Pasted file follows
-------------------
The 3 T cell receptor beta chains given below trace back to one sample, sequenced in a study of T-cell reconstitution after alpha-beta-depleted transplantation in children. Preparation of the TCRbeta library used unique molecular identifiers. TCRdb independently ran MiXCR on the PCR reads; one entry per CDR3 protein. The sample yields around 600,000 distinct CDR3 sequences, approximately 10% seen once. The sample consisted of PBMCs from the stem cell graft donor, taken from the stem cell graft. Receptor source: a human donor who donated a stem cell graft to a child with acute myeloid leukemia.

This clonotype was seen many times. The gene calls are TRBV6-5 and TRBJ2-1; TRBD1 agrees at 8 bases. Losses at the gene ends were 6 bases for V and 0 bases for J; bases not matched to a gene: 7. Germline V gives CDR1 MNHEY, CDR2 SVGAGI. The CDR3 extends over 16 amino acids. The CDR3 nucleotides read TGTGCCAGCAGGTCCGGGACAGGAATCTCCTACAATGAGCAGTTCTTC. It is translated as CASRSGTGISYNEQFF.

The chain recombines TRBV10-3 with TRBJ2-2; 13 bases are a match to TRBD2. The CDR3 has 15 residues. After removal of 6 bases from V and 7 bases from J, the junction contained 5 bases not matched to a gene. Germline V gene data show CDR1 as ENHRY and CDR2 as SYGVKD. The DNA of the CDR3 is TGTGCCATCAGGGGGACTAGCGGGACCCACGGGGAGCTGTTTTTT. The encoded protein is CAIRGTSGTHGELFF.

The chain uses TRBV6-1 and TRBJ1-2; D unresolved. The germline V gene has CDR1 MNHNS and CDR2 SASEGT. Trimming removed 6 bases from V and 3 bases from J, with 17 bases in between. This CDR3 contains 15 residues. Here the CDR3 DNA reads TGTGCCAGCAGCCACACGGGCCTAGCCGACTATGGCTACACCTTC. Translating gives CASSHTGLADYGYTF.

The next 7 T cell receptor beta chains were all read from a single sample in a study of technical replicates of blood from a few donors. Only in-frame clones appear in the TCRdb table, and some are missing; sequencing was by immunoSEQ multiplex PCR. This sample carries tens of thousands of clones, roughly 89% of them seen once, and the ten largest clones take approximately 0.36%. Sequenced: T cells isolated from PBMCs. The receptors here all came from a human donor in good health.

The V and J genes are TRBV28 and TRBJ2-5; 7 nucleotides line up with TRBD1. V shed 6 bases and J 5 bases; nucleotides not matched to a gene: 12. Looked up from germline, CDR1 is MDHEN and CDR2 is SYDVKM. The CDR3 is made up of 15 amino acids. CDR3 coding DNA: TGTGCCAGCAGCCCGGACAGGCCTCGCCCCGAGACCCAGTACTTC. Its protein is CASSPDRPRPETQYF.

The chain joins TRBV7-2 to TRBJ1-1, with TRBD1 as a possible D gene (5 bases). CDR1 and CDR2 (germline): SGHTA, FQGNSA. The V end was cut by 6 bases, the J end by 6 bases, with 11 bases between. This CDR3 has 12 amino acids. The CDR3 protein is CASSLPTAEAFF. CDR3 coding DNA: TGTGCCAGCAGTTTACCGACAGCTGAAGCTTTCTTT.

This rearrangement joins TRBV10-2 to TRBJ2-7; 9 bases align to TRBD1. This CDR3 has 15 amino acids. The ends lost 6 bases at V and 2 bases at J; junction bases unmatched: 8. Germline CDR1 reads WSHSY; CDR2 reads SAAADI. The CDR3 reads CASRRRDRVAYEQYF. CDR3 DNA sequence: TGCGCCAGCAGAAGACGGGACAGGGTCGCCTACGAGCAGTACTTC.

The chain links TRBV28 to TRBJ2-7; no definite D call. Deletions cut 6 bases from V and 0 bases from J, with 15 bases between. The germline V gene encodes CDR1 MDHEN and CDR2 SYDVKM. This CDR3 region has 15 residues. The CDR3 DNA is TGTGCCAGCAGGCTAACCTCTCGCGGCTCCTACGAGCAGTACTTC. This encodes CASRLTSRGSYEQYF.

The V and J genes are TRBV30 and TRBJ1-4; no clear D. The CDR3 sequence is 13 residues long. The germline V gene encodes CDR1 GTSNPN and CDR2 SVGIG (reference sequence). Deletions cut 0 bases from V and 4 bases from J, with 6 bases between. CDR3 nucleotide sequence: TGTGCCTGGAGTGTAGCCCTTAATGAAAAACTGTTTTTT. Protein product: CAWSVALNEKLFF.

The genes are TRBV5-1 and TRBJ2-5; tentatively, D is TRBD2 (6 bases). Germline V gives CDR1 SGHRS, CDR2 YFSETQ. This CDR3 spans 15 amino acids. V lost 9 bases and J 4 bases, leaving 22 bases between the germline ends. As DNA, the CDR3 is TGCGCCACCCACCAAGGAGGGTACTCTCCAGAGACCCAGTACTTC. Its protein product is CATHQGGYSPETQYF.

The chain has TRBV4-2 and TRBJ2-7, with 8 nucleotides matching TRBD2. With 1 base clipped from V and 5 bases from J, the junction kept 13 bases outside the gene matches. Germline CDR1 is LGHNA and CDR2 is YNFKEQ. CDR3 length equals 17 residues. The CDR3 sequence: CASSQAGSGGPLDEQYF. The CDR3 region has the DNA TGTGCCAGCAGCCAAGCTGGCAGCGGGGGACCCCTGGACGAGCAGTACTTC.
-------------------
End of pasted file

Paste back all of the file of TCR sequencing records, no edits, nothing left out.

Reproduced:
The 3 T cell receptor beta chains given below trace back to one sample, sequenced in a study of T-cell reconstitution after alpha-beta-depleted transplantation in children. Preparation of the TCRbeta library used unique molecular identifiers. TCRdb independently ran MiXCR on the PCR reads; one entry per CDR3 protein. The sample yields around 600,000 distinct CDR3 sequences, approximately 10% seen once. The sample consisted of PBMCs from the stem cell graft donor, taken from the stem cell graft. Receptor source: a human donor who donated a stem cell graft to a child with acute myeloid leukemia.

This clonotype was seen many times. The gene calls are TRBV6-5 and TRBJ2-1; TRBD1 agrees at 8 bases. Losses at the gene ends were 6 bases for V and 0 bases for J; bases not matched to a gene: 7. Germline V gives CDR1 MNHEY, CDR2 SVGAGI. The CDR3 extends over 16 amino acids. The CDR3 nucleotides read TGTGCCAGCAGGTCCGGGACAGGAATCTCCTACAATGAGCAGTTCTTC. It is translated as CASRSGTGISYNEQFF.

The chain recombines TRBV10-3 with TRBJ2-2; 13 bases are a match to TRBD2. The CDR3 has 15 residues. After removal of 6 bases from V and 7 bases from J, the junction contained 5 bases not matched to a gene. Germline V gene data show CDR1 as ENHRY and CDR2 as SYGVKD. The DNA of the CDR3 is TGTGCCATCAGGGGGACTAGCGGGACCCACGGGGAGCTGTTTTTT. The encoded protein is CAIRGTSGTHGELFF.

The chain uses TRBV6-1 and TRBJ1-2; D unresolved. The germline V gene has CDR1 MNHNS and CDR2 SASEGT. Trimming removed 6 bases from V and 3 bases from J, with 17 bases in between. This CDR3 contains 15 residues. Here the CDR3 DNA reads TGTGCCAGCAGCCACACGGGCCTAGCCGACTATGGCTACACCTTC. Translating gives CASSHTGLADYGYTF.

The next 7 T cell receptor beta chains were all read from a single sample in a study of technical replicates of blood from a few donors. Only in-frame clones appear in the TCRdb table, and some are missing; sequencing was by immunoSEQ multiplex PCR. This sample carries tens of thousands of clones, roughly 89% of them seen once, and the ten largest clones take approximately 0.36%. Sequenced: T cells isolated from PBMCs. The receptors here all came from a human donor in good health.

The V and J genes are TRBV28 and TRBJ2-5; 7 nucleotides line up with TRBD1. V shed 6 bases and J 5 bases; nucleotides not matched to a gene: 12. Looked up from germline, CDR1 is MDHEN and CDR2 is SYDVKM. The CDR3 is made up of 15 amino acids. CDR3 coding DNA: TGTGCCAGCAGCCCGGACAGGCCTCGCCCCGAGACCCAGTACTTC. Its protein is CASSPDRPRPETQYF.

The chain joins TRBV7-2 to TRBJ1-1, with TRBD1 as a possible D gene (5 bases). CDR1 and CDR2 (germline): SGHTA, FQGNSA. The V end was cut by 6 bases, the J end by 6 bases, with 11 bases between. This CDR3 has 12 amino acids. The CDR3 protein is CASSLPTAEAFF. CDR3 coding DNA: TGTGCCAGCAGTTTACCGACAGCTGAAGCTTTCTTT.

This rearrangement joins TRBV10-2 to TRBJ2-7; 9 bases align to TRBD1. This CDR3 has 15 amino acids. The ends lost 6 bases at V and 2 bases at J; junction bases unmatched: 8. Germline CDR1 reads WSHSY; CDR2 reads SAAADI. The CDR3 reads CASRRRDRVAYEQYF. CDR3 DNA sequence: TGCGCCAGCAGAAGACGGGACAGGGTCGCCTACGAGCAGTACTTC.

The chain links TRBV28 to TRBJ2-7; no definite D call. Deletions cut 6 bases from V and 0 bases from J, with 15 bases between. The germline V gene encodes CDR1 MDHEN and CDR2 SYDVKM. This CDR3 region has 15 residues. The CDR3 DNA is TGTGCCAGCAGGCTAACCTCTCGCGGCTCCTACGAGCAGTACTTC. This encodes CASRLTSRGSYEQYF.

The V and J genes are TRBV30 and TRBJ1-4; no clear D. The CDR3 sequence is 13 residues long. The germline V gene encodes CDR1 GTSNPN and CDR2 SVGIG (reference sequence). Deletions cut 0 bases from V and 4 bases from J, with 6 bases between. CDR3 nucleotide sequence: TGTGCCTGGAGTGTAGCCCTTAATGAAAAACTGTTTTTT. Protein product: CAWSVALNEKLFF.

The genes are TRBV5-1 and TRBJ2-5; tentatively, D is TRBD2 (6 bases). Germline V gives CDR1 SGHRS, CDR2 YFSETQ. This CDR3 spans 15 amino acids. V lost 9 bases and J 4 bases, leaving 22 bases between the germline ends. As DNA, the CDR3 is TGCGCCACCCACCAAGGAGGGTACTCTCCAGAGACCCAGTACTTC. Its protein product is CATHQGGYSPETQYF.

The chain has TRBV4-2 and TRBJ2-7, with 8 nucleotides matching TRBD2. With 1 base clipped from V and 5 bases from J, the junction kept 13 bases outside the gene matches. Germline CDR1 is LGHNA and CDR2 is YNFKEQ. CDR3 length equals 17 residues. The CDR3 sequence: CASSQAGSGGPLDEQYF. The CDR3 region has the DNA TGTGCCAGCAGCCAAGCTGGCAGCGGGGGACCCCTGGACGAGCAGTACTTC.